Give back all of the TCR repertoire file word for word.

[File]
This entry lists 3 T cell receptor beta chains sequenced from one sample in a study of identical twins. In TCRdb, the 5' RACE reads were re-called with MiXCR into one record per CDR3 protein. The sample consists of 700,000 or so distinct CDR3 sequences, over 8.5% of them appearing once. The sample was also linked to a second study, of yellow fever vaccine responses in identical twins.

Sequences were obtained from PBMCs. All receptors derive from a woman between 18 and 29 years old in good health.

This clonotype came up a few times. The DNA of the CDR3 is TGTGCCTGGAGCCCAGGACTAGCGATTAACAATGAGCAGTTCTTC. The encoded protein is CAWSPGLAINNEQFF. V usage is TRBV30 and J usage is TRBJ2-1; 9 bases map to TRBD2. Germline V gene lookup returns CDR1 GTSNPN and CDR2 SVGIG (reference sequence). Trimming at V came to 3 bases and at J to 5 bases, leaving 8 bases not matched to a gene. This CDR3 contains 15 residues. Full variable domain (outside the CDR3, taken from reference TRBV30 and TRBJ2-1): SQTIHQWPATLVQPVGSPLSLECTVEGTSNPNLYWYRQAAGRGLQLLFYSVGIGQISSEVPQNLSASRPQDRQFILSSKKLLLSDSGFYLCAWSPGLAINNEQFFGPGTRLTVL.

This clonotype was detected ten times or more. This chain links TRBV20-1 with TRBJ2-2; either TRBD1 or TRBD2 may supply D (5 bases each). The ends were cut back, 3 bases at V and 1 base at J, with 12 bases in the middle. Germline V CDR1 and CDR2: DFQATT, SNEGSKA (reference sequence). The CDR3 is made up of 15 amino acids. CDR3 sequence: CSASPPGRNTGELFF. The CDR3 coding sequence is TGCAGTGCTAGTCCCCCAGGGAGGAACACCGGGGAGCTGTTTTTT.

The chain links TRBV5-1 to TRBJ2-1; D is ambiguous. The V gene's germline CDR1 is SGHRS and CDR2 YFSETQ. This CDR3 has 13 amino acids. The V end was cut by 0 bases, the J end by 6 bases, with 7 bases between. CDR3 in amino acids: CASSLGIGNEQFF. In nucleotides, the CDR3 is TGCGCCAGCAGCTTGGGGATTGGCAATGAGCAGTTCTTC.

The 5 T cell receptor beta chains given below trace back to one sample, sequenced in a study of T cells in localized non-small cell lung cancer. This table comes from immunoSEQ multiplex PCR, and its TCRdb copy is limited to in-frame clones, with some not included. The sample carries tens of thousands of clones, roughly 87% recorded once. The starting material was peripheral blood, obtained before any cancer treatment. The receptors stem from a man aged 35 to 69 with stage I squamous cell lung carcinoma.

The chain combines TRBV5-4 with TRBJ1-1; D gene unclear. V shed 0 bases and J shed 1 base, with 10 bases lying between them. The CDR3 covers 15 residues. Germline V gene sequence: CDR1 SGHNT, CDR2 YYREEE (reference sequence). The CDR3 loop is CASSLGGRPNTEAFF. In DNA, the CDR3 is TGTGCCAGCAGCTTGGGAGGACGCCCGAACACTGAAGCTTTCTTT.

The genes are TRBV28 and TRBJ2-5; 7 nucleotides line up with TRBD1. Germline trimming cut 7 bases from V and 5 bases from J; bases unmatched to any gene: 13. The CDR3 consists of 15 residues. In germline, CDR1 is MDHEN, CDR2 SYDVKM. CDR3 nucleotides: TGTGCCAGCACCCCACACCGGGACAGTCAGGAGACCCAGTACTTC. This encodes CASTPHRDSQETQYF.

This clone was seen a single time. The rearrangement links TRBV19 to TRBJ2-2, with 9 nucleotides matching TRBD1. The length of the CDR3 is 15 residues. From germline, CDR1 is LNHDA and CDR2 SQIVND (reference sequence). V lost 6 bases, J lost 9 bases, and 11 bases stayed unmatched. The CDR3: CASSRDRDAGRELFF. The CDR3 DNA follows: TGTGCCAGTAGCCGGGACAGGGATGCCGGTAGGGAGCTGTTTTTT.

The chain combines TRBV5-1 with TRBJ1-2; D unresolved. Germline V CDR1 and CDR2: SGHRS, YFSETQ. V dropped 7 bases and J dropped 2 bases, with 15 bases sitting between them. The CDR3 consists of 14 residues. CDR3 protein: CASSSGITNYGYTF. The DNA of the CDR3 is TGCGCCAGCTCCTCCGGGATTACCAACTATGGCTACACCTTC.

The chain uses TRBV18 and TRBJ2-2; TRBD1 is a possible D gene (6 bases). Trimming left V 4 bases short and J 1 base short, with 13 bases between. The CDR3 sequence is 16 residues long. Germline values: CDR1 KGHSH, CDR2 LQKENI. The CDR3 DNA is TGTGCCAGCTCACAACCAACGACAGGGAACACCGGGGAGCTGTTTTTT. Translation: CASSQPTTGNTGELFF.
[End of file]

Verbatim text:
This entry lists 3 T cell receptor beta chains sequenced from one sample in a study of identical twins. In TCRdb, the 5' RACE reads were re-called with MiXCR into one record per CDR3 protein. The sample consists of 700,000 or so distinct CDR3 sequences, over 8.5% of them appearing once. The sample was also linked to a second study, of yellow fever vaccine responses in identical twins.

Sequences were obtained from PBMCs. All receptors derive from a woman between 18 and 29 years old in good health.

This clonotype came up a few times. The DNA of the CDR3 is TGTGCCTGGAGCCCAGGACTAGCGATTAACAATGAGCAGTTCTTC. The encoded protein is CAWSPGLAINNEQFF. V usage is TRBV30 and J usage is TRBJ2-1; 9 bases map to TRBD2. Germline V gene lookup returns CDR1 GTSNPN and CDR2 SVGIG (reference sequence). Trimming at V came to 3 bases and at J to 5 bases, leaving 8 bases not matched to a gene. This CDR3 contains 15 residues. Full variable domain (outside the CDR3, taken from reference TRBV30 and TRBJ2-1): SQTIHQWPATLVQPVGSPLSLECTVEGTSNPNLYWYRQAAGRGLQLLFYSVGIGQISSEVPQNLSASRPQDRQFILSSKKLLLSDSGFYLCAWSPGLAINNEQFFGPGTRLTVL.

This clonotype was detected ten times or more. This chain links TRBV20-1 with TRBJ2-2; either TRBD1 or TRBD2 may supply D (5 bases each). The ends were cut back, 3 bases at V and 1 base at J, with 12 bases in the middle. Germline V CDR1 and CDR2: DFQATT, SNEGSKA (reference sequence). The CDR3 is made up of 15 amino acids. CDR3 sequence: CSASPPGRNTGELFF. The CDR3 coding sequence is TGCAGTGCTAGTCCCCCAGGGAGGAACACCGGGGAGCTGTTTTTT.

The chain links TRBV5-1 to TRBJ2-1; D is ambiguous. The V gene's germline CDR1 is SGHRS and CDR2 YFSETQ. This CDR3 has 13 amino acids. The V end was cut by 0 bases, the J end by 6 bases, with 7 bases between. CDR3 in amino acids: CASSLGIGNEQFF. In nucleotides, the CDR3 is TGCGCCAGCAGCTTGGGGATTGGCAATGAGCAGTTCTTC.

The 5 T cell receptor beta chains given below trace back to one sample, sequenced in a study of T cells in localized non-small cell lung cancer. This table comes from immunoSEQ multiplex PCR, and its TCRdb copy is limited to in-frame clones, with some not included. The sample carries tens of thousands of clones, roughly 87% recorded once. The starting material was peripheral blood, obtained before any cancer treatment. The receptors stem from a man aged 35 to 69 with stage I squamous cell lung carcinoma.

The chain combines TRBV5-4 with TRBJ1-1; D gene unclear. V shed 0 bases and J shed 1 base, with 10 bases lying between them. The CDR3 covers 15 residues. Germline V gene sequence: CDR1 SGHNT, CDR2 YYREEE (reference sequence). The CDR3 loop is CASSLGGRPNTEAFF. In DNA, the CDR3 is TGTGCCAGCAGCTTGGGAGGACGCCCGAACACTGAAGCTTTCTTT.

The genes are TRBV28 and TRBJ2-5; 7 nucleotides line up with TRBD1. Germline trimming cut 7 bases from V and 5 bases from J; bases unmatched to any gene: 13. The CDR3 consists of 15 residues. In germline, CDR1 is MDHEN, CDR2 SYDVKM. CDR3 nucleotides: TGTGCCAGCACCCCACACCGGGACAGTCAGGAGACCCAGTACTTC. This encodes CASTPHRDSQETQYF.

This clone was seen a single time. The rearrangement links TRBV19 to TRBJ2-2, with 9 nucleotides matching TRBD1. The length of the CDR3 is 15 residues. From germline, CDR1 is LNHDA and CDR2 SQIVND (reference sequence). V lost 6 bases, J lost 9 bases, and 11 bases stayed unmatched. The CDR3: CASSRDRDAGRELFF. The CDR3 DNA follows: TGTGCCAGTAGCCGGGACAGGGATGCCGGTAGGGAGCTGTTTTTT.

The chain combines TRBV5-1 with TRBJ1-2; D unresolved. Germline V CDR1 and CDR2: SGHRS, YFSETQ. V dropped 7 bases and J dropped 2 bases, with 15 bases sitting between them. The CDR3 consists of 14 residues. CDR3 protein: CASSSGITNYGYTF. The DNA of the CDR3 is TGCGCCAGCTCCTCCGGGATTACCAACTATGGCTACACCTTC.

The chain uses TRBV18 and TRBJ2-2; TRBD1 is a possible D gene (6 bases). Trimming left V 4 bases short and J 1 base short, with 13 bases between. The CDR3 sequence is 16 residues long. Germline values: CDR1 KGHSH, CDR2 LQKENI. The CDR3 DNA is TGTGCCAGCTCACAACCAACGACAGGGAACACCGGGGAGCTGTTTTTT. Translation: CASSQPTTGNTGELFF.